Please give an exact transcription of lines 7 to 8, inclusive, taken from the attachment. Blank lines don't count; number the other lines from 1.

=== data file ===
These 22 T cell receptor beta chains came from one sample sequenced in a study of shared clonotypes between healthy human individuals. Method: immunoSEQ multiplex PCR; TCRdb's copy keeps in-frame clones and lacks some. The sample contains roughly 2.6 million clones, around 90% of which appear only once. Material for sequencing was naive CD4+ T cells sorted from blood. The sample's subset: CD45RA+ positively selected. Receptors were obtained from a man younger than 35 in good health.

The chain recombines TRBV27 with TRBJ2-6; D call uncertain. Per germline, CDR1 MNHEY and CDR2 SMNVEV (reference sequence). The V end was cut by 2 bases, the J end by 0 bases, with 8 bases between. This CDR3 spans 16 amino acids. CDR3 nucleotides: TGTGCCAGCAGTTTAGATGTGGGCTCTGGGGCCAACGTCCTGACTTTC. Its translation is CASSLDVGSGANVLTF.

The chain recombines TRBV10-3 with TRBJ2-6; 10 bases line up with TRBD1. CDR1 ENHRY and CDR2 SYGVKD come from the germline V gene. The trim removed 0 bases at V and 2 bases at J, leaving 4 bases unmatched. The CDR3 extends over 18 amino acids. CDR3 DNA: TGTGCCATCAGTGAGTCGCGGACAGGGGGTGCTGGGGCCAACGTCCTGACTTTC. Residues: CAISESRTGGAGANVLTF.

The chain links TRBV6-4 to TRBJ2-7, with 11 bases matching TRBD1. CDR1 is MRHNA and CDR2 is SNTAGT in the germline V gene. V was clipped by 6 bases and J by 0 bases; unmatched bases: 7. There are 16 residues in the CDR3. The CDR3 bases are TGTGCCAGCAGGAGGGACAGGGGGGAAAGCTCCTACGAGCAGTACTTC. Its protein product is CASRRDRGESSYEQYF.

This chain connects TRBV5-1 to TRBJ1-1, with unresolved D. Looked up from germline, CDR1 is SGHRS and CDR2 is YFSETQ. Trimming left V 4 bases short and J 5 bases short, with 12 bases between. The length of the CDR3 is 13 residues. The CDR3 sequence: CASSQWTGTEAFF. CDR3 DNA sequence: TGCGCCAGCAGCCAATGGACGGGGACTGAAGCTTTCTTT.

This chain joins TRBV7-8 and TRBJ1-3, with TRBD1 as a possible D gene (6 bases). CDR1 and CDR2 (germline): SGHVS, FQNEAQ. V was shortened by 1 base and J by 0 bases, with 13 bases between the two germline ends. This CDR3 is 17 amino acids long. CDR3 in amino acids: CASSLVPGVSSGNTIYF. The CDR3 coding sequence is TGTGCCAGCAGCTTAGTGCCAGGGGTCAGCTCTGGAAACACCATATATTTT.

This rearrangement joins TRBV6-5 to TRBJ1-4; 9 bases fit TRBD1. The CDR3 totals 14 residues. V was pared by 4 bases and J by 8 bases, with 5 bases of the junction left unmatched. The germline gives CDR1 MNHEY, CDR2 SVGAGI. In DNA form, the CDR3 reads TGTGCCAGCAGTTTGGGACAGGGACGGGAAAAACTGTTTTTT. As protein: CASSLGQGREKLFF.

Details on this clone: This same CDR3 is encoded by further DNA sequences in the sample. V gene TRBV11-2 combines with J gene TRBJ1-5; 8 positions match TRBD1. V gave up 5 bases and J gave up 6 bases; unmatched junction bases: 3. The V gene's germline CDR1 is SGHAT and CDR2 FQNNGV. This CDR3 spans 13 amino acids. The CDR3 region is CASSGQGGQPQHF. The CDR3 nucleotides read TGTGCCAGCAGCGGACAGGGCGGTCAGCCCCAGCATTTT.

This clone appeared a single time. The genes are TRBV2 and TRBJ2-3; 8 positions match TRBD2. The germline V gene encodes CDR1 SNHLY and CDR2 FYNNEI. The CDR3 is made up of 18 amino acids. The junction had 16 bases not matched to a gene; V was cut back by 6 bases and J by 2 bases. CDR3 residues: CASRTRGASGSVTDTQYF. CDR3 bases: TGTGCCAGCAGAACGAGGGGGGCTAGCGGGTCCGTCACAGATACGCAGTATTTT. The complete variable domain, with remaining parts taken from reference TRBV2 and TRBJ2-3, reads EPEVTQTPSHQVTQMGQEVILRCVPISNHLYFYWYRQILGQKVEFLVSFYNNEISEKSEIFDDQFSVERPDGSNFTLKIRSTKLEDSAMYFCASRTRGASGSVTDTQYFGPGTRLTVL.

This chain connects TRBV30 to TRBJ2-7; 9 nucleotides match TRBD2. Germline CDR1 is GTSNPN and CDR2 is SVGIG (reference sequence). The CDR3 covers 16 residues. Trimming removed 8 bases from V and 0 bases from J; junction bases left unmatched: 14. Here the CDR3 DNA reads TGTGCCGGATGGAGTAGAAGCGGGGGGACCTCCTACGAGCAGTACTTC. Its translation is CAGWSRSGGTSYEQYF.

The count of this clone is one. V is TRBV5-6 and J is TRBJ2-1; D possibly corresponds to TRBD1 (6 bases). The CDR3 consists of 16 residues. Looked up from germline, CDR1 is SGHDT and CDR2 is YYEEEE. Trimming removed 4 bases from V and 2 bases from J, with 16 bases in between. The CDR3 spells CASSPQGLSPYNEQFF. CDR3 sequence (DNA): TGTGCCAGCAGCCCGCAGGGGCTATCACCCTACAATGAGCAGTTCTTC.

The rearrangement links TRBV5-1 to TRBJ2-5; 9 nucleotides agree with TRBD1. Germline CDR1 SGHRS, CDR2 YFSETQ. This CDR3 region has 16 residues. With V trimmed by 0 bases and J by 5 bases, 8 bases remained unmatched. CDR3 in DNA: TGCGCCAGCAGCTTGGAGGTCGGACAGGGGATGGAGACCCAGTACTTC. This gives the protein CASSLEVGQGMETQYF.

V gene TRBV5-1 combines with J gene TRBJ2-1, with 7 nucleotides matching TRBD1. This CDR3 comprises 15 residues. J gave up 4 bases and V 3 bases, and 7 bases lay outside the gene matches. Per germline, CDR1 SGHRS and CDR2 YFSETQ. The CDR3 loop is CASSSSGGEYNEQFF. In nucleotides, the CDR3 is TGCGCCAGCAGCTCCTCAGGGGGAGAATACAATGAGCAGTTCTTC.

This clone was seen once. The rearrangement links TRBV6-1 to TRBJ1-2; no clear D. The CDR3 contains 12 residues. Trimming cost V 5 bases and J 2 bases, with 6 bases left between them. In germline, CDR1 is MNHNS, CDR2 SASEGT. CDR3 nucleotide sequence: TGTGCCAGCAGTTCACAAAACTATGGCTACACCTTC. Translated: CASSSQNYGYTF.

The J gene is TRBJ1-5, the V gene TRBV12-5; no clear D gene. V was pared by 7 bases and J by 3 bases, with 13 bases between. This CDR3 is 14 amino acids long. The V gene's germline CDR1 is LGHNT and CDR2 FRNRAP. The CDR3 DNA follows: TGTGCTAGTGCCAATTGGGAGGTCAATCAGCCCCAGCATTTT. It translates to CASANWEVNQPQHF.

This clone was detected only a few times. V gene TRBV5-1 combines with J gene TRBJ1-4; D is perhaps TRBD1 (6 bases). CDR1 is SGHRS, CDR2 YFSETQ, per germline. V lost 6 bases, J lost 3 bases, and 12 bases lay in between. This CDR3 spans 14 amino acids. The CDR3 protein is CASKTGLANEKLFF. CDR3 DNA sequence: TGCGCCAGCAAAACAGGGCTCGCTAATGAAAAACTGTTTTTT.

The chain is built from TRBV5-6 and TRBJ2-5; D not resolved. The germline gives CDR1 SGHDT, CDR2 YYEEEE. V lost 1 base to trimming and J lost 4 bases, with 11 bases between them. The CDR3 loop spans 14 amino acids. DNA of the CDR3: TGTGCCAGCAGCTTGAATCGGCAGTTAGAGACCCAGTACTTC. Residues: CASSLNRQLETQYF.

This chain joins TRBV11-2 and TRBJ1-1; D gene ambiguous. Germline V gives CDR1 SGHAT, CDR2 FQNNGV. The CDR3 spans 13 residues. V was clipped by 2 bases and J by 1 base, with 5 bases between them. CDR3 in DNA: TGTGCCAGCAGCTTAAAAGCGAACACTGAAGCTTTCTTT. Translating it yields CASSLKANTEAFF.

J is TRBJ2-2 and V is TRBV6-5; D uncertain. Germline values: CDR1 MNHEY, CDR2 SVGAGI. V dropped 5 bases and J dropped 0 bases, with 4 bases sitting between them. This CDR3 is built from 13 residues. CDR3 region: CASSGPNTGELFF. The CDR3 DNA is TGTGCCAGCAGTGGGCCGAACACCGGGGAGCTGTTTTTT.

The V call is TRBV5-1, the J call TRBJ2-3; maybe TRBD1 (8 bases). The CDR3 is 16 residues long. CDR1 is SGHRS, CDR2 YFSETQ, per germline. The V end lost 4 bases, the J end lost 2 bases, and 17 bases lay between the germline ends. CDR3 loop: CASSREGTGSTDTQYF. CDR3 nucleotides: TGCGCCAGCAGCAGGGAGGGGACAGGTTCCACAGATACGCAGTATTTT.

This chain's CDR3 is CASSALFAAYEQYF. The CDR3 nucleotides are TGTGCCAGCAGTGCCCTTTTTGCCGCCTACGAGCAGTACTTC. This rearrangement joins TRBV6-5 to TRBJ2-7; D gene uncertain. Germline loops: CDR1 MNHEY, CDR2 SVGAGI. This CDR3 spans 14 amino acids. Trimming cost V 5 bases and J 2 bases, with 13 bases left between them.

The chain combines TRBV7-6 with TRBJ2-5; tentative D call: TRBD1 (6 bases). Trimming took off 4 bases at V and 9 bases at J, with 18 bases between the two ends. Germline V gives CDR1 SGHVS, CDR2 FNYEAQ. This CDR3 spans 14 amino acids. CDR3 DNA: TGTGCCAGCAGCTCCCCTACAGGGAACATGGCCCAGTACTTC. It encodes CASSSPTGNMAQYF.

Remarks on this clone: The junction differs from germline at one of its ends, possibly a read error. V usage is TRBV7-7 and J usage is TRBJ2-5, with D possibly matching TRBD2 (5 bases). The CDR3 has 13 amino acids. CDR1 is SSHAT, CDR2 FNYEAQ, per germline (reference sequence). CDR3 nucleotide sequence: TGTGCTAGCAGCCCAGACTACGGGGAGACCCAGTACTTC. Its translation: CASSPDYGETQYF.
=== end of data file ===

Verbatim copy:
This rearrangement joins TRBV6-5 to TRBJ1-4; 9 bases fit TRBD1. The CDR3 totals 14 residues. V was pared by 4 bases and J by 8 bases, with 5 bases of the junction left unmatched. The germline gives CDR1 MNHEY, CDR2 SVGAGI. In DNA form, the CDR3 reads TGTGCCAGCAGTTTGGGACAGGGACGGGAAAAACTGTTTTTT. As protein: CASSLGQGREKLFF.

Details on this clone: This same CDR3 is encoded by further DNA sequences in the sample. V gene TRBV11-2 combines with J gene TRBJ1-5; 8 positions match TRBD1. V gave up 5 bases and J gave up 6 bases; unmatched junction bases: 3. The V gene's germline CDR1 is SGHAT and CDR2 FQNNGV. This CDR3 spans 13 amino acids. The CDR3 region is CASSGQGGQPQHF. The CDR3 nucleotides read TGTGCCAGCAGCGGACAGGGCGGTCAGCCCCAGCATTTT.